Archive of the former Yahoo!Groups mailing list: All about the Roland Jupiter-series

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Subject: Re: Jupiters

From: "Verschut, Ricardo" <Ricardo_Verschut@...
Date: 1999-04-19

-----Original Message-----
From: Chad Gould [mailto:Chad_Gould@...]

> > Prices vary heaps. A juno 6 or 60 for between $200 and $350 is
> > price.
> > The 106 goes for a lot more usually $500 to $750. A Juno 1 about $350 to
> > $400, and
> > a Juno 2 anything up to $700/$750. The alpha Juno's in my opinion are
> better
> > than all
> > the others. They are just a little harder to program...
> >
> > bud
> I think your prices may be a bit high on the Juno 2. In my opinion, the

Euro prices vs. US prices? The Juno 2 goes for $350 here, the Juno 1 for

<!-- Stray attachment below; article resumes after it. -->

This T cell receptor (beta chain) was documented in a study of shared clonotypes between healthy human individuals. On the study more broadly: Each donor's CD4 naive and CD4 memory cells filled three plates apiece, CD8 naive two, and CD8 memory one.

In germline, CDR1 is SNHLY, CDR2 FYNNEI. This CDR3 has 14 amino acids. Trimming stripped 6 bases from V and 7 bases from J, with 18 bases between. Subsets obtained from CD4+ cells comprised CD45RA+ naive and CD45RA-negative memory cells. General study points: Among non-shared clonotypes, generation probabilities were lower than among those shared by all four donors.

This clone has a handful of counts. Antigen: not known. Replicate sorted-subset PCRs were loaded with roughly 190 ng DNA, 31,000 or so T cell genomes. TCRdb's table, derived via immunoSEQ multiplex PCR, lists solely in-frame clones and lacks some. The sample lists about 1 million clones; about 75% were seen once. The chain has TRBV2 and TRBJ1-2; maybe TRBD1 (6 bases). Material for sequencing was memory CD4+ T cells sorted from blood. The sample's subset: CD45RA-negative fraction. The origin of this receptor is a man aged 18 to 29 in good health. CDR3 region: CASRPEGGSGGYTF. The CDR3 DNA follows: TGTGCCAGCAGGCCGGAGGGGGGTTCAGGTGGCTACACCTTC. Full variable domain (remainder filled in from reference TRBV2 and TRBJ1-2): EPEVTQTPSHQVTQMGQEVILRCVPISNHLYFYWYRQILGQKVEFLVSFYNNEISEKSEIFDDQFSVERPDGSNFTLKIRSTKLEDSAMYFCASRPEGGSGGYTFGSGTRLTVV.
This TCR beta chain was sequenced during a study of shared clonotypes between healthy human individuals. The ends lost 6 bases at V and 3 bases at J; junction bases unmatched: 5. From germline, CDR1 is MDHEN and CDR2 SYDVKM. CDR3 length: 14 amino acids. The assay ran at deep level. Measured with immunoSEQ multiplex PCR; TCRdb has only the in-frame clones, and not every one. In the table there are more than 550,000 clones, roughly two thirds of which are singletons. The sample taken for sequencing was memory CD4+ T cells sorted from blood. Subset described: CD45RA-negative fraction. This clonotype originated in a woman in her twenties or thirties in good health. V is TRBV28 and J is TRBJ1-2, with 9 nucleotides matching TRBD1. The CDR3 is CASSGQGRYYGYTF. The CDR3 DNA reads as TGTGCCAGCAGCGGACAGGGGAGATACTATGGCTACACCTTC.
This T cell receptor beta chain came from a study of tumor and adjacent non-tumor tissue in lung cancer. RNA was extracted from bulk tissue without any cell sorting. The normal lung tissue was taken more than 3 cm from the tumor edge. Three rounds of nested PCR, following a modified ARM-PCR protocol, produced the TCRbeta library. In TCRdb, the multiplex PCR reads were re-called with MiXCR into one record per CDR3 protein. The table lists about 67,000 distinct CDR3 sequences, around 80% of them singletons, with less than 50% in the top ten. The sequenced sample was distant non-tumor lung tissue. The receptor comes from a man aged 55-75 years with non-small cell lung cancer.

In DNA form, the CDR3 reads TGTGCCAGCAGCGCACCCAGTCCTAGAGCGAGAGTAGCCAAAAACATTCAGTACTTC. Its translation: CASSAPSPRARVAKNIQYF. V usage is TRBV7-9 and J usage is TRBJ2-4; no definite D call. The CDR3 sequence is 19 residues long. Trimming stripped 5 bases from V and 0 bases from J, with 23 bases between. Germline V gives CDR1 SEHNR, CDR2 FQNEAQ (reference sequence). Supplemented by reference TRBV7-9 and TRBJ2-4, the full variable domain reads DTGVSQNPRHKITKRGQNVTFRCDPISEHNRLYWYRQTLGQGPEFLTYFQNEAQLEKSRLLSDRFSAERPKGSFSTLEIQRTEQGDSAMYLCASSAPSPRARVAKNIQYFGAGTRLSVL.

$250, it really hasn't moved much in the last several years.
Juno 106 goes for $350-$400 now, 60 is around $300 I think.
In Europe its higher...

> Having said all that about Juno's they are all pale in comparison to
> Jupiters. The Jupiters can be programmed to make Juno sounds too. I sure

Only those with a self-osc resonant LPF, the MKS-80 does _NOT_ have one for
instance. The Junos (106 and 60 at least) have one of the best piercing
resonances out there I think. There's some cool Juno sounds that are
impossible on the MKS-80 because of this.
The oscillators sound way different too, I think if you are looking to make
DCO bleepy sounds on VCO synths and are picky about your sound you will be
The Jupiter 6s and MKS-80s envelopes are software-based and are a bit
sluggish compared to at least the 106 in gate mode, I think all the Junos
use hardware envs (at least up to the 106).

So in short, I would _NOT_ buy a Jupiter solely to get Juno sounds, though I
do think the Jups are better synths overall.